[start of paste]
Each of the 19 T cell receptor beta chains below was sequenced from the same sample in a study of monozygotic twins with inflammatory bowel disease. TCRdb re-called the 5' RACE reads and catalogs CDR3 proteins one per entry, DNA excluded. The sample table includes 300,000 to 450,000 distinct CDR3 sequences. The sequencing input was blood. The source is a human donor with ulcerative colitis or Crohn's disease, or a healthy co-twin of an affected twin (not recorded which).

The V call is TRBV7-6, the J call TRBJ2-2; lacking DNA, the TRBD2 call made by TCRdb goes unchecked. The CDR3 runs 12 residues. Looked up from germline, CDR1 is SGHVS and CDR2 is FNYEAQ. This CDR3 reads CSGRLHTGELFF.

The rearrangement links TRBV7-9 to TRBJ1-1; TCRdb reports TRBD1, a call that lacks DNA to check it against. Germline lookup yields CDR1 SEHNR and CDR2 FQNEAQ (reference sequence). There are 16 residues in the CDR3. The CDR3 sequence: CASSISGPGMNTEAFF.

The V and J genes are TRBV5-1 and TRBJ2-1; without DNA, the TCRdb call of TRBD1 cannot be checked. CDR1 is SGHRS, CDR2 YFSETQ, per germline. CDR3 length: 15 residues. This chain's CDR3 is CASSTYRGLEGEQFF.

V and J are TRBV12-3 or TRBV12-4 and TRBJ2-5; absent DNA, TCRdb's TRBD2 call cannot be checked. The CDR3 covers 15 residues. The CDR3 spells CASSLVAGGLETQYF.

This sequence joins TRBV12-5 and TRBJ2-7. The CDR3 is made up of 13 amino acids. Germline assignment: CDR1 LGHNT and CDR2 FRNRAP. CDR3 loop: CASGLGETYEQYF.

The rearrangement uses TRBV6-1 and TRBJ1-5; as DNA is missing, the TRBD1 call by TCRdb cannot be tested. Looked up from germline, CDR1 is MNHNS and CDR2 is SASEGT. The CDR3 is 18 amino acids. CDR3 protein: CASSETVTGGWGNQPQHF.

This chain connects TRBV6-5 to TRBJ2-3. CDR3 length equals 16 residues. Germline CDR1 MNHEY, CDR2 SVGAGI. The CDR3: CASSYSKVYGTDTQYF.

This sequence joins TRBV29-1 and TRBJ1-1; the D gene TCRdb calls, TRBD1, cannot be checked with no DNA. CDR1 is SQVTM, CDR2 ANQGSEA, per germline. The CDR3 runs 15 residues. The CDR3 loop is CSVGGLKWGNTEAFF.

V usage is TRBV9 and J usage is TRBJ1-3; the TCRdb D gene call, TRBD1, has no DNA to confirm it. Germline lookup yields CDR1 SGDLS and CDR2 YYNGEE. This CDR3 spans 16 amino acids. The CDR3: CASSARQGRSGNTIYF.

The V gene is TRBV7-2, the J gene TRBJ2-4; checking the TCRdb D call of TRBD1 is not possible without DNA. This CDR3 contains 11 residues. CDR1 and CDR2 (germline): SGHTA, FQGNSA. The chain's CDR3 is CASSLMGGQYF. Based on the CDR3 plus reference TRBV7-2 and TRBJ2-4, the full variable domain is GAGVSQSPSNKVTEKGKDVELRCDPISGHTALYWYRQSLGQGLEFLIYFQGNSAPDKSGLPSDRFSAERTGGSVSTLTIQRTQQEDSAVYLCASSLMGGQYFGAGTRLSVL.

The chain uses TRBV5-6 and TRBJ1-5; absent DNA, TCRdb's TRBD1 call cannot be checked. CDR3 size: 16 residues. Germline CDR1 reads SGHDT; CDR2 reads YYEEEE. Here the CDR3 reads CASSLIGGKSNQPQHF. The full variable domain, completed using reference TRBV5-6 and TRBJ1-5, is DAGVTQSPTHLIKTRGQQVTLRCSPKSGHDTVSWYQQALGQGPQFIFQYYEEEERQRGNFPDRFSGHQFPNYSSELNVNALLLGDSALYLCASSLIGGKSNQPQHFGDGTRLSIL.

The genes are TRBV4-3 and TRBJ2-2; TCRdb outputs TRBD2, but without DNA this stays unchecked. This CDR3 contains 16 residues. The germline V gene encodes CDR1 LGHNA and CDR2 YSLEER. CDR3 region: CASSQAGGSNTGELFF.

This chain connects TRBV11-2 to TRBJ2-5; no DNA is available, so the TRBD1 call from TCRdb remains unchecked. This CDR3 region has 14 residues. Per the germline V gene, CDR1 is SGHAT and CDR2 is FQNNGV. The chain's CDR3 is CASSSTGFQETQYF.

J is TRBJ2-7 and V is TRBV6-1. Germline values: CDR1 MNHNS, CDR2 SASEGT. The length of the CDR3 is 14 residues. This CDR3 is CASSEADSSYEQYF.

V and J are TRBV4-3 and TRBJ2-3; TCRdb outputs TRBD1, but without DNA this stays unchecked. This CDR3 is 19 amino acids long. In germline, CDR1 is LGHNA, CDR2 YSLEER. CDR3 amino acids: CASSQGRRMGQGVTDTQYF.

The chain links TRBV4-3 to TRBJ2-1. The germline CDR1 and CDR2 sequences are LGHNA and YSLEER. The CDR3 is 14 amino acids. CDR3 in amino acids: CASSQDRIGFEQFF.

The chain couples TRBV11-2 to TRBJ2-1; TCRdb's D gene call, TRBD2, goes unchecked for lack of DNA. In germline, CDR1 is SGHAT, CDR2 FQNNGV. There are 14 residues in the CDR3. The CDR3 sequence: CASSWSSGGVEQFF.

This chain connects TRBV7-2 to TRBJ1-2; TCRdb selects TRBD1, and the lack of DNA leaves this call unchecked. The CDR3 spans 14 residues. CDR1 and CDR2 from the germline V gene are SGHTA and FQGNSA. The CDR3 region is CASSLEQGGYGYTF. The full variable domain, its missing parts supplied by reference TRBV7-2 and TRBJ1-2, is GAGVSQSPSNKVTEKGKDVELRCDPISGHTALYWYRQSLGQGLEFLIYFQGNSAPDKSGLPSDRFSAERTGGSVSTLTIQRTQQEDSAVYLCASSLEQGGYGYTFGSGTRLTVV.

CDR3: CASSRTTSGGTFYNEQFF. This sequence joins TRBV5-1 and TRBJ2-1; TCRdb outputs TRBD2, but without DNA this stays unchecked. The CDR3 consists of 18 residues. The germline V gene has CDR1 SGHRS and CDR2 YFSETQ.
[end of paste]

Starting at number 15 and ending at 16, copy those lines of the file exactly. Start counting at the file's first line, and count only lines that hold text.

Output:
J is TRBJ2-7 and V is TRBV6-1. Germline values: CDR1 MNHNS, CDR2 SASEGT. The length of the CDR3 is 14 residues. This CDR3 is CASSEADSSYEQYF.

V and J are TRBV4-3 and TRBJ2-3; TCRdb outputs TRBD1, but without DNA this stays unchecked. This CDR3 is 19 amino acids long. In germline, CDR1 is LGHNA, CDR2 YSLEER. CDR3 amino acids: CASSQGRRMGQGVTDTQYF.